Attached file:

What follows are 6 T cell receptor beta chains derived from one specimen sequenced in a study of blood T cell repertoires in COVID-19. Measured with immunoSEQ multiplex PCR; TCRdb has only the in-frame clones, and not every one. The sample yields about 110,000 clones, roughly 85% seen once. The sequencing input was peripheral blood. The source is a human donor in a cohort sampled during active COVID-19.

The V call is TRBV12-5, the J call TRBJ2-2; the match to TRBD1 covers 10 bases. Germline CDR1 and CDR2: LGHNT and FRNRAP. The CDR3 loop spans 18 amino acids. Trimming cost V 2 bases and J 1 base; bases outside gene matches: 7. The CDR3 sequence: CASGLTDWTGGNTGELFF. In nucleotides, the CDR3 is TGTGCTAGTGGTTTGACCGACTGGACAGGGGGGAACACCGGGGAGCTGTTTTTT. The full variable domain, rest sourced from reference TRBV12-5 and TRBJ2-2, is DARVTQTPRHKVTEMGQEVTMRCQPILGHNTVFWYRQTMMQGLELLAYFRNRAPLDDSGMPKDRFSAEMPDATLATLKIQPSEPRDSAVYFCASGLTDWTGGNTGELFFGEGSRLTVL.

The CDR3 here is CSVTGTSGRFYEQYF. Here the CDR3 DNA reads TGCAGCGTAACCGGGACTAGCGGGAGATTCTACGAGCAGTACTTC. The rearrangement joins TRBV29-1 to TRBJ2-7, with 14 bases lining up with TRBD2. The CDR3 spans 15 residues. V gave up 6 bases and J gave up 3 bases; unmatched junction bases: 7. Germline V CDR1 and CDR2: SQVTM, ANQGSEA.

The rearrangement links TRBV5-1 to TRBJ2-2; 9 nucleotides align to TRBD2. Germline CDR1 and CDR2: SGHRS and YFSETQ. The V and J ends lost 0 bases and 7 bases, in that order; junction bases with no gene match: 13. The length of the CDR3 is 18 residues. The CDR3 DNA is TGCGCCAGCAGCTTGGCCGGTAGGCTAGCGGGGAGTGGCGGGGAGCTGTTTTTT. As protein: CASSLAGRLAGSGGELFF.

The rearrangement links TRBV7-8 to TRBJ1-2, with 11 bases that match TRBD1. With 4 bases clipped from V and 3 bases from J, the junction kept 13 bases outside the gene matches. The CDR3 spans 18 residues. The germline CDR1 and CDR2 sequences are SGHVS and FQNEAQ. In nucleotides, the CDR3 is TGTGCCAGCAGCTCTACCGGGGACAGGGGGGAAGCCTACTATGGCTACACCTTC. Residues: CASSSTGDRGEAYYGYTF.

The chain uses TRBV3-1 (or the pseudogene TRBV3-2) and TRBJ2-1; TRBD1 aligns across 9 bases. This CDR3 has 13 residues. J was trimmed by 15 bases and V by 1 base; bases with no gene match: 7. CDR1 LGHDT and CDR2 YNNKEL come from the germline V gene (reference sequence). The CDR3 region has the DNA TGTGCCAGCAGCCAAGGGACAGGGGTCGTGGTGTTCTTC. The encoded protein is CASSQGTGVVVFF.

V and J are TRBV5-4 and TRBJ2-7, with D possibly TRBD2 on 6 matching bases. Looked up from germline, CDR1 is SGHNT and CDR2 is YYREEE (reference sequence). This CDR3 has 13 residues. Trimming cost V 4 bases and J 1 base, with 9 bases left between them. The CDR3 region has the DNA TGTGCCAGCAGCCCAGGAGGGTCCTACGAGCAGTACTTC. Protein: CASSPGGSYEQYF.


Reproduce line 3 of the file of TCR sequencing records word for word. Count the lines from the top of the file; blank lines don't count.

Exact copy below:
The CDR3 here is CSVTGTSGRFYEQYF. Here the CDR3 DNA reads TGCAGCGTAACCGGGACTAGCGGGAGATTCTACGAGCAGTACTTC. The rearrangement joins TRBV29-1 to TRBJ2-7, with 14 bases lining up with TRBD2. The CDR3 spans 15 residues. V gave up 6 bases and J gave up 3 bases; unmatched junction bases: 7. Germline V CDR1 and CDR2: SQVTM, ANQGSEA.